As described above, image data recording may be controlled by a processor, in conjunction with reflected light received by a photosensor. The processor may also be configured to process recorded data using various algorithms, for example by compressing the data into standard image formats such as JPEG, TIF, GIF, and the like. Upon switching from an active state to a null state, indicating that scanning of an object has been completed, the processor may be further configured to send one or more signals to various components of the scanning apparatus. For example, the processor may be configured to signal a document advance mechanism to rapidly advance the scanned object into an exit region, and/or it may signal an automatic feeder to begin feeding a new document into the apparatus in preparation for another scanning procedure.
While the present description has been provided with reference to the foregoing embodiments, those skilled in the art will understand that many variations may be made therein without departing from the spirit and scope defined in the following claims. The description should be understood to include all novel and non-obvious combinations of elements described herein, and claims may be presented in this or a later application to any novel and non-obvious combination of these elements. The foregoing embodiments are illustrative, and no single feature or element is essential to all possible combinations that may be claimed in this or a later application. Where the claims recite “a” or “a first” element or the equivalent thereof, such claims should be understood to include incorporation of one or more such elements, neither requiring, nor excluding, two or more such elements.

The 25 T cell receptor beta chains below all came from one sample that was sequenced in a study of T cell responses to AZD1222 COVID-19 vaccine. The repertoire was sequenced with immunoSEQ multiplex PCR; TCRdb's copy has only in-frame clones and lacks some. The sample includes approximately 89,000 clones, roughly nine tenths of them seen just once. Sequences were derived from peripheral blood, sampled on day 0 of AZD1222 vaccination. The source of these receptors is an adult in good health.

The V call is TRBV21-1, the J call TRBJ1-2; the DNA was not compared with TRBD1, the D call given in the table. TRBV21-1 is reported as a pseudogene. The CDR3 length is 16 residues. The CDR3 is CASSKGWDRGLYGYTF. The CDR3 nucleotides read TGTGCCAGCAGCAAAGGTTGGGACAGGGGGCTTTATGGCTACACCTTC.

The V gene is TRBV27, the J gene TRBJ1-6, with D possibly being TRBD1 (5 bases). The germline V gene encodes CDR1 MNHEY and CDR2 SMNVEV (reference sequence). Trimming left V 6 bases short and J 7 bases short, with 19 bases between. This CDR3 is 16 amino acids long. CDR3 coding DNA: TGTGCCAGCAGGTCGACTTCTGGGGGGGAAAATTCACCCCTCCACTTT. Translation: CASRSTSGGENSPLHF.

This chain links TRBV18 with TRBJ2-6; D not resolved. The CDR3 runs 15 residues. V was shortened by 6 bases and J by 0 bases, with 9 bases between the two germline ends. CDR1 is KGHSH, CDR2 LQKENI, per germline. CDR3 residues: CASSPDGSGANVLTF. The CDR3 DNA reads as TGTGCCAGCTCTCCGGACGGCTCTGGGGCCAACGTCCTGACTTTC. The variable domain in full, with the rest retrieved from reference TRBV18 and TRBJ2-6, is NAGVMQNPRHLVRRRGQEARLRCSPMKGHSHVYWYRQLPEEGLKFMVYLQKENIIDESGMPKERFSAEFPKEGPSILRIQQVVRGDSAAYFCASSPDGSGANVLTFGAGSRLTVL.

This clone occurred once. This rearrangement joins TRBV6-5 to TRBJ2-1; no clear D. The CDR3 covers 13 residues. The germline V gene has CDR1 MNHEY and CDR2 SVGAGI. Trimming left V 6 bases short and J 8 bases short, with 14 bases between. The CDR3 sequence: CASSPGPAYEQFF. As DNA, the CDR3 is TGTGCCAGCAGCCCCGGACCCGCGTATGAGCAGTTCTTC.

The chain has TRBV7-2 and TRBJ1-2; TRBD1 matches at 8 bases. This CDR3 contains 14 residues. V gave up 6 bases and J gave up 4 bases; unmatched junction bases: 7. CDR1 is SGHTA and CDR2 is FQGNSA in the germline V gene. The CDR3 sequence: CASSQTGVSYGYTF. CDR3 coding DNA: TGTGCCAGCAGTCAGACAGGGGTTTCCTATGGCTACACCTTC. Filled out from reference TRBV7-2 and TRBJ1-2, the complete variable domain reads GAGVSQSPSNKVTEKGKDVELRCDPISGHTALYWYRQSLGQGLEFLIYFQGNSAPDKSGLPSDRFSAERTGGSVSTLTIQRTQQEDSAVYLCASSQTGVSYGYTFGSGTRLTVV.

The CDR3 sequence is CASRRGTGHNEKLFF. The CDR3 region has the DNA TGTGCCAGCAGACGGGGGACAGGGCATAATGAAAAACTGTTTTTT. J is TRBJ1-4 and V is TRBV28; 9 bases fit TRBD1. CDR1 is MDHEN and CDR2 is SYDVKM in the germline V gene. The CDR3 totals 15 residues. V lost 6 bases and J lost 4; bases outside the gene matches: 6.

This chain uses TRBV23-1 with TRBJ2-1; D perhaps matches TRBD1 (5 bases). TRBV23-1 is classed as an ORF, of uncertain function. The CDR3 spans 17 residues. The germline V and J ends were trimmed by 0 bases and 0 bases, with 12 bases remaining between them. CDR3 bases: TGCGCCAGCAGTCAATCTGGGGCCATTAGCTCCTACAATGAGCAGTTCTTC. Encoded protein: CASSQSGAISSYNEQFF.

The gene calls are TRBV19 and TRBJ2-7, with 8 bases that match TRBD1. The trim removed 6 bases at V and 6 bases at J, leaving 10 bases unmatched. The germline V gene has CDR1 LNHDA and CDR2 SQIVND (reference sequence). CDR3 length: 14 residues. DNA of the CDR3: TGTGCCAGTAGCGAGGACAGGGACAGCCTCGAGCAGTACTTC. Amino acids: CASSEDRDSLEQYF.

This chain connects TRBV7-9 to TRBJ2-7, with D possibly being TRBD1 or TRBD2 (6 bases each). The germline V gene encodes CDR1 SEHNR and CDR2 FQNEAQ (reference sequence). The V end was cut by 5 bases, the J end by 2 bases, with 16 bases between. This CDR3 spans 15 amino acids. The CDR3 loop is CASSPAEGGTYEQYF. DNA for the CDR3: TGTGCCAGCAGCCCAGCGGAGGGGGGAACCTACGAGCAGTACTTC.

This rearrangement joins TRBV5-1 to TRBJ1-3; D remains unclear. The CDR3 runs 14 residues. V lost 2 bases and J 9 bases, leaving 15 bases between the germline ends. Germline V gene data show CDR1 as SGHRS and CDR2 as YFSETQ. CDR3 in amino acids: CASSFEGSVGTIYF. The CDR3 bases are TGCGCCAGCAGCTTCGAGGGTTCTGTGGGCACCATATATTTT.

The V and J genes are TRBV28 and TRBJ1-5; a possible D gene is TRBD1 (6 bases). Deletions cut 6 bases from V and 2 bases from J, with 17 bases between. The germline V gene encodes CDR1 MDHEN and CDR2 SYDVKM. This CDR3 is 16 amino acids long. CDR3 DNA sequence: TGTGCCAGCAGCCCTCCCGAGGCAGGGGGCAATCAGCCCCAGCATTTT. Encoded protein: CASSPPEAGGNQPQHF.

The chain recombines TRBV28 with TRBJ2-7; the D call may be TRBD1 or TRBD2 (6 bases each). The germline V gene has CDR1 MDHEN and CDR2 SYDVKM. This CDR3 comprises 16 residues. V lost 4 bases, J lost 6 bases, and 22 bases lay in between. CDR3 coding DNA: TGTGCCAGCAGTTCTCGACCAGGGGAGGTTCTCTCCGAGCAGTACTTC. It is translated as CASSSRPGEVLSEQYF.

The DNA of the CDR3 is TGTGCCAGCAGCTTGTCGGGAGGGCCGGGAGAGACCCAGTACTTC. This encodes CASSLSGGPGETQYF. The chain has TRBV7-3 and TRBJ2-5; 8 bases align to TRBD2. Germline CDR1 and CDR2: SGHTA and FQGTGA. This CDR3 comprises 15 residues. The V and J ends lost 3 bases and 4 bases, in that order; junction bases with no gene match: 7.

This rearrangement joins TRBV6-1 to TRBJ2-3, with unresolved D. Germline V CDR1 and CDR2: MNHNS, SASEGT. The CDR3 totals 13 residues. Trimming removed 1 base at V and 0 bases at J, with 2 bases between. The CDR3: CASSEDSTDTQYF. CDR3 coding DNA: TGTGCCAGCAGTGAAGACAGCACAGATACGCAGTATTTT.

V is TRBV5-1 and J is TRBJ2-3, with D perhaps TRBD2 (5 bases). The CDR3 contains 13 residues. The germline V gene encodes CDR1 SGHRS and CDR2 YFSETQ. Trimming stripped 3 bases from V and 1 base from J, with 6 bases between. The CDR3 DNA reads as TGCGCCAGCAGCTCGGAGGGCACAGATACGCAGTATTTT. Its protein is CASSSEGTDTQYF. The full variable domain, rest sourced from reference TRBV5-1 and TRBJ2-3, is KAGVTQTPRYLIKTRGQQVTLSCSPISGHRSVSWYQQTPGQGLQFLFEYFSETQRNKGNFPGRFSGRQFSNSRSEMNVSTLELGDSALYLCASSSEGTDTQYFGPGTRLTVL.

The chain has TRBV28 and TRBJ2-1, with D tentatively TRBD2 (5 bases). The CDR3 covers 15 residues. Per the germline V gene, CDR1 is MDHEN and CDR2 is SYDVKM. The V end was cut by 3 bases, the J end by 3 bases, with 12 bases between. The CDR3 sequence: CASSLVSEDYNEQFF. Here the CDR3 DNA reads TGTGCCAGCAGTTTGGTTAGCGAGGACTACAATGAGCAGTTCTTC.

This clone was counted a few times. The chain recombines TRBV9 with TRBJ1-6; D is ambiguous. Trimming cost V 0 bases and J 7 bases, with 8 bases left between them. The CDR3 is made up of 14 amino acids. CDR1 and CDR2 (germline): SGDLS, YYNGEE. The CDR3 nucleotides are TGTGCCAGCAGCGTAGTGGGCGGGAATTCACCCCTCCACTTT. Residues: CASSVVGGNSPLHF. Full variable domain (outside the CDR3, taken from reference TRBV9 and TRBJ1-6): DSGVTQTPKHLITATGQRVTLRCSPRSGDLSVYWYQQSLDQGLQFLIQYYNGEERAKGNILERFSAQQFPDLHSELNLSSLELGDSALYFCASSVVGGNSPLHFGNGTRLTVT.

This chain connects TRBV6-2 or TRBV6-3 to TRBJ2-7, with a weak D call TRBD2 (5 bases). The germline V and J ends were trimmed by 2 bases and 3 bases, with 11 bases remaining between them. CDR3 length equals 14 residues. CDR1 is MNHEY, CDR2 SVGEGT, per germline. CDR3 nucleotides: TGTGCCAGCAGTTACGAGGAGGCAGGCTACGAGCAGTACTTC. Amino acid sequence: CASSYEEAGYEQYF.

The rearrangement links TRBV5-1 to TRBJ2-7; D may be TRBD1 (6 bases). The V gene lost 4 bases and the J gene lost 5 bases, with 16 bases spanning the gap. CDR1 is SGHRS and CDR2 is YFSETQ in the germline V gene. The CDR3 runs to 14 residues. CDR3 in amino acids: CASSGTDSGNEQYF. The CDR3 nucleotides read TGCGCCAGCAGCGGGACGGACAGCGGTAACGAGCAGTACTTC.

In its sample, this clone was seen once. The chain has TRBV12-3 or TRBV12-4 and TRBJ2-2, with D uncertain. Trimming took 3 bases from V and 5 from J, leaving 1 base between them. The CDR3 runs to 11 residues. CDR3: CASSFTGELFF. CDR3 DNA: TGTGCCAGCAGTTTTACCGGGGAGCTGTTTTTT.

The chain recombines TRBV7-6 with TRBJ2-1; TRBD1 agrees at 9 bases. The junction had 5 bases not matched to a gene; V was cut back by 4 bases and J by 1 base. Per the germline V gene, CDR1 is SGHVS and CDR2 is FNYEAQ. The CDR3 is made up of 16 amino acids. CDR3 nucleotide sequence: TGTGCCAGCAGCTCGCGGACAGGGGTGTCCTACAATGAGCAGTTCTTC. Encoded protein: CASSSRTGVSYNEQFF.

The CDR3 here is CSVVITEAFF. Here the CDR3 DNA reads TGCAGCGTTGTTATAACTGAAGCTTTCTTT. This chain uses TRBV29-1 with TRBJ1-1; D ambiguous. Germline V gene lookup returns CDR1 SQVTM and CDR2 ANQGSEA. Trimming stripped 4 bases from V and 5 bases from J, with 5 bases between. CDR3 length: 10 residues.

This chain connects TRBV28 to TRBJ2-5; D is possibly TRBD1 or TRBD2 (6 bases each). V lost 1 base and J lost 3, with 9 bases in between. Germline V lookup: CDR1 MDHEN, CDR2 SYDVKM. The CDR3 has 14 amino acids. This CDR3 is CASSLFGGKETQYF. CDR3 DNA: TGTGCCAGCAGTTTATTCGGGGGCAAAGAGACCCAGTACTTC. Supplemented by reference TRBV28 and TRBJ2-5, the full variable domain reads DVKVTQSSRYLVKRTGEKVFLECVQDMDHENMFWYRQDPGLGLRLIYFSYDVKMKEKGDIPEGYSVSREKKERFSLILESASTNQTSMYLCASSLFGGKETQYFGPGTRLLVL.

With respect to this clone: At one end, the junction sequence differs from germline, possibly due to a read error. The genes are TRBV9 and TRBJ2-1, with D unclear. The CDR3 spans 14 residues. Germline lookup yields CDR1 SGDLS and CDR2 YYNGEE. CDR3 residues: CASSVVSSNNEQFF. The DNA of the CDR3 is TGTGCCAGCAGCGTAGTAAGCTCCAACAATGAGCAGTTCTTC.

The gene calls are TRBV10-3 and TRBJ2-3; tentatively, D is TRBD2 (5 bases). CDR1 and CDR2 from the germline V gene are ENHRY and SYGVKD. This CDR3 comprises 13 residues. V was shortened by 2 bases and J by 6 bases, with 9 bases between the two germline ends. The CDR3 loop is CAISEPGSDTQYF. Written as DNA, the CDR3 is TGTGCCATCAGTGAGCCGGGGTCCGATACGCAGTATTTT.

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|U.S. Classification||382/141, 355/57, 382/312, 358/498, 250/234, 399/205|
|International Classification||G06T1/00, G06K9/00, H04N1/04, H04N1/00|
|Cooperative Classification||H04N1/00694, H04N1/00753, H04N1/00692, H04N1/00689, H04N1/00734, H04N1/00681, H04N1/00782|
|European Classification||H04N1/00G5E4, H04N1/00G2B3, H04N1/00G3C, H04N1/00G2B4, H04N1/00G2B2, H04N1/00G4D2, H04N1/00G|
|Oct 14, 2003||AS||Assignment|
Owner name: HEWLETT-PACKARD DEVELOPMENT COMPANY, TEXAS
Free format text: ASSIGNMENT OF ASSIGNORS INTEREST;ASSIGNORS:HILL, EDWARD A.;KO, KEN;REEL/FRAME:014048/0682
Effective date: 20030616
|May 5, 2009||CC||Certificate of correction|
|Sep 19, 2011||FPAY||Fee payment|
Year of fee payment: 4
|Aug 27, 2015||FPAY||Fee payment|
Year of fee payment: 8